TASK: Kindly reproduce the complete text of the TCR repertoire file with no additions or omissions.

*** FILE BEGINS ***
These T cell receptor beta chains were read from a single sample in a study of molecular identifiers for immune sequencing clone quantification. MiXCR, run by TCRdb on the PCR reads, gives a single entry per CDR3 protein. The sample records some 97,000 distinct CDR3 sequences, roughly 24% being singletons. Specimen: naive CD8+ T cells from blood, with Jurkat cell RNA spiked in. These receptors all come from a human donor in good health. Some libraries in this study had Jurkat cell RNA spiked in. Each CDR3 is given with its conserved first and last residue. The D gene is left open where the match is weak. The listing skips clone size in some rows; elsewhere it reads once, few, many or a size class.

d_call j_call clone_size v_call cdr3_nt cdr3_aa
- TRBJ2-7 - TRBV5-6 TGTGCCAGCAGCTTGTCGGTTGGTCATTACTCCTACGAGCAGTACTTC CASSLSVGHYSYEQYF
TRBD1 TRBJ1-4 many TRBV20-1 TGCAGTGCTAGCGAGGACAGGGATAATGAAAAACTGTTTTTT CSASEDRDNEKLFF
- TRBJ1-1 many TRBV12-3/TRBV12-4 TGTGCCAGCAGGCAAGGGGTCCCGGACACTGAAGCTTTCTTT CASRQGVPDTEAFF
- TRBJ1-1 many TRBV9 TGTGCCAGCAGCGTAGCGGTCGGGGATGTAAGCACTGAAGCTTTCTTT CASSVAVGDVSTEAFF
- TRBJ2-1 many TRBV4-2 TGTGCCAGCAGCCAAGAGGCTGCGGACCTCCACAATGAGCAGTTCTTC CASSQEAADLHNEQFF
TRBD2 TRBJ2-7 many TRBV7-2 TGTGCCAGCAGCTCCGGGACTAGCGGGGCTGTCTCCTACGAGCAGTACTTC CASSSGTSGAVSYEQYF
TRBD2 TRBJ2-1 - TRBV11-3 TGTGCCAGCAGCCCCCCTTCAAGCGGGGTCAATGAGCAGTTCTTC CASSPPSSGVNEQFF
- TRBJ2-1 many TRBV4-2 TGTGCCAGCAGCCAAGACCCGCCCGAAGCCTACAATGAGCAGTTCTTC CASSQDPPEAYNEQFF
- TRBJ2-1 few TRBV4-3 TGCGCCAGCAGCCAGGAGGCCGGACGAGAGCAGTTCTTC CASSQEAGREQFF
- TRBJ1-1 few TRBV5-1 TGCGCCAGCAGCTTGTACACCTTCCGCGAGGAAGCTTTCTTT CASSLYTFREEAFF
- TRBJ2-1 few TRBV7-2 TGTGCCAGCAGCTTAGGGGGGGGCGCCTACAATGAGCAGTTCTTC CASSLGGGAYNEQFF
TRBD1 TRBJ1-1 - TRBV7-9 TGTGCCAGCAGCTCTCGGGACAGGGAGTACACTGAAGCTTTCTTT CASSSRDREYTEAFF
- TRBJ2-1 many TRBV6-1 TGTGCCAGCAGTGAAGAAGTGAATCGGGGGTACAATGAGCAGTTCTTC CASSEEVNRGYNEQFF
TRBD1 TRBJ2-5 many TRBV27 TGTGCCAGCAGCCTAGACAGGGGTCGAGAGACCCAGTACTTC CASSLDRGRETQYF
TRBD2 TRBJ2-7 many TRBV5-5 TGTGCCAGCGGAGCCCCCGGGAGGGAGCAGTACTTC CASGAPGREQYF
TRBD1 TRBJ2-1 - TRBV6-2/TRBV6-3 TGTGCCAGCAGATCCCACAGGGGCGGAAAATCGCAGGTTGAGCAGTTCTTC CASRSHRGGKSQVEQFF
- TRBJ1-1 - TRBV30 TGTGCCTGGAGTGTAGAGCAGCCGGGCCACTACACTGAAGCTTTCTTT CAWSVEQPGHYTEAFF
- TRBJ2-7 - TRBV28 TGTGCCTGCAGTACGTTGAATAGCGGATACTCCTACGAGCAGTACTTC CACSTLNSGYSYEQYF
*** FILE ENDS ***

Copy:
These T cell receptor beta chains were read from a single sample in a study of molecular identifiers for immune sequencing clone quantification. MiXCR, run by TCRdb on the PCR reads, gives a single entry per CDR3 protein. The sample records some 97,000 distinct CDR3 sequences, roughly 24% being singletons. Specimen: naive CD8+ T cells from blood, with Jurkat cell RNA spiked in. These receptors all come from a human donor in good health. Some libraries in this study had Jurkat cell RNA spiked in. Each CDR3 is given with its conserved first and last residue. The D gene is left open where the match is weak. The listing skips clone size in some rows; elsewhere it reads once, few, many or a size class.

d_call j_call clone_size v_call cdr3_nt cdr3_aa
- TRBJ2-7 - TRBV5-6 TGTGCCAGCAGCTTGTCGGTTGGTCATTACTCCTACGAGCAGTACTTC CASSLSVGHYSYEQYF
TRBD1 TRBJ1-4 many TRBV20-1 TGCAGTGCTAGCGAGGACAGGGATAATGAAAAACTGTTTTTT CSASEDRDNEKLFF
- TRBJ1-1 many TRBV12-3/TRBV12-4 TGTGCCAGCAGGCAAGGGGTCCCGGACACTGAAGCTTTCTTT CASRQGVPDTEAFF
- TRBJ1-1 many TRBV9 TGTGCCAGCAGCGTAGCGGTCGGGGATGTAAGCACTGAAGCTTTCTTT CASSVAVGDVSTEAFF
- TRBJ2-1 many TRBV4-2 TGTGCCAGCAGCCAAGAGGCTGCGGACCTCCACAATGAGCAGTTCTTC CASSQEAADLHNEQFF
TRBD2 TRBJ2-7 many TRBV7-2 TGTGCCAGCAGCTCCGGGACTAGCGGGGCTGTCTCCTACGAGCAGTACTTC CASSSGTSGAVSYEQYF
TRBD2 TRBJ2-1 - TRBV11-3 TGTGCCAGCAGCCCCCCTTCAAGCGGGGTCAATGAGCAGTTCTTC CASSPPSSGVNEQFF
- TRBJ2-1 many TRBV4-2 TGTGCCAGCAGCCAAGACCCGCCCGAAGCCTACAATGAGCAGTTCTTC CASSQDPPEAYNEQFF
- TRBJ2-1 few TRBV4-3 TGCGCCAGCAGCCAGGAGGCCGGACGAGAGCAGTTCTTC CASSQEAGREQFF
- TRBJ1-1 few TRBV5-1 TGCGCCAGCAGCTTGTACACCTTCCGCGAGGAAGCTTTCTTT CASSLYTFREEAFF
- TRBJ2-1 few TRBV7-2 TGTGCCAGCAGCTTAGGGGGGGGCGCCTACAATGAGCAGTTCTTC CASSLGGGAYNEQFF
TRBD1 TRBJ1-1 - TRBV7-9 TGTGCCAGCAGCTCTCGGGACAGGGAGTACACTGAAGCTTTCTTT CASSSRDREYTEAFF
- TRBJ2-1 many TRBV6-1 TGTGCCAGCAGTGAAGAAGTGAATCGGGGGTACAATGAGCAGTTCTTC CASSEEVNRGYNEQFF
TRBD1 TRBJ2-5 many TRBV27 TGTGCCAGCAGCCTAGACAGGGGTCGAGAGACCCAGTACTTC CASSLDRGRETQYF
TRBD2 TRBJ2-7 many TRBV5-5 TGTGCCAGCGGAGCCCCCGGGAGGGAGCAGTACTTC CASGAPGREQYF
TRBD1 TRBJ2-1 - TRBV6-2/TRBV6-3 TGTGCCAGCAGATCCCACAGGGGCGGAAAATCGCAGGTTGAGCAGTTCTTC CASRSHRGGKSQVEQFF
- TRBJ1-1 - TRBV30 TGTGCCTGGAGTGTAGAGCAGCCGGGCCACTACACTGAAGCTTTCTTT CAWSVEQPGHYTEAFF
- TRBJ2-7 - TRBV28 TGTGCCTGCAGTACGTTGAATAGCGGATACTCCTACGAGCAGTACTTC CACSTLNSGYSYEQYF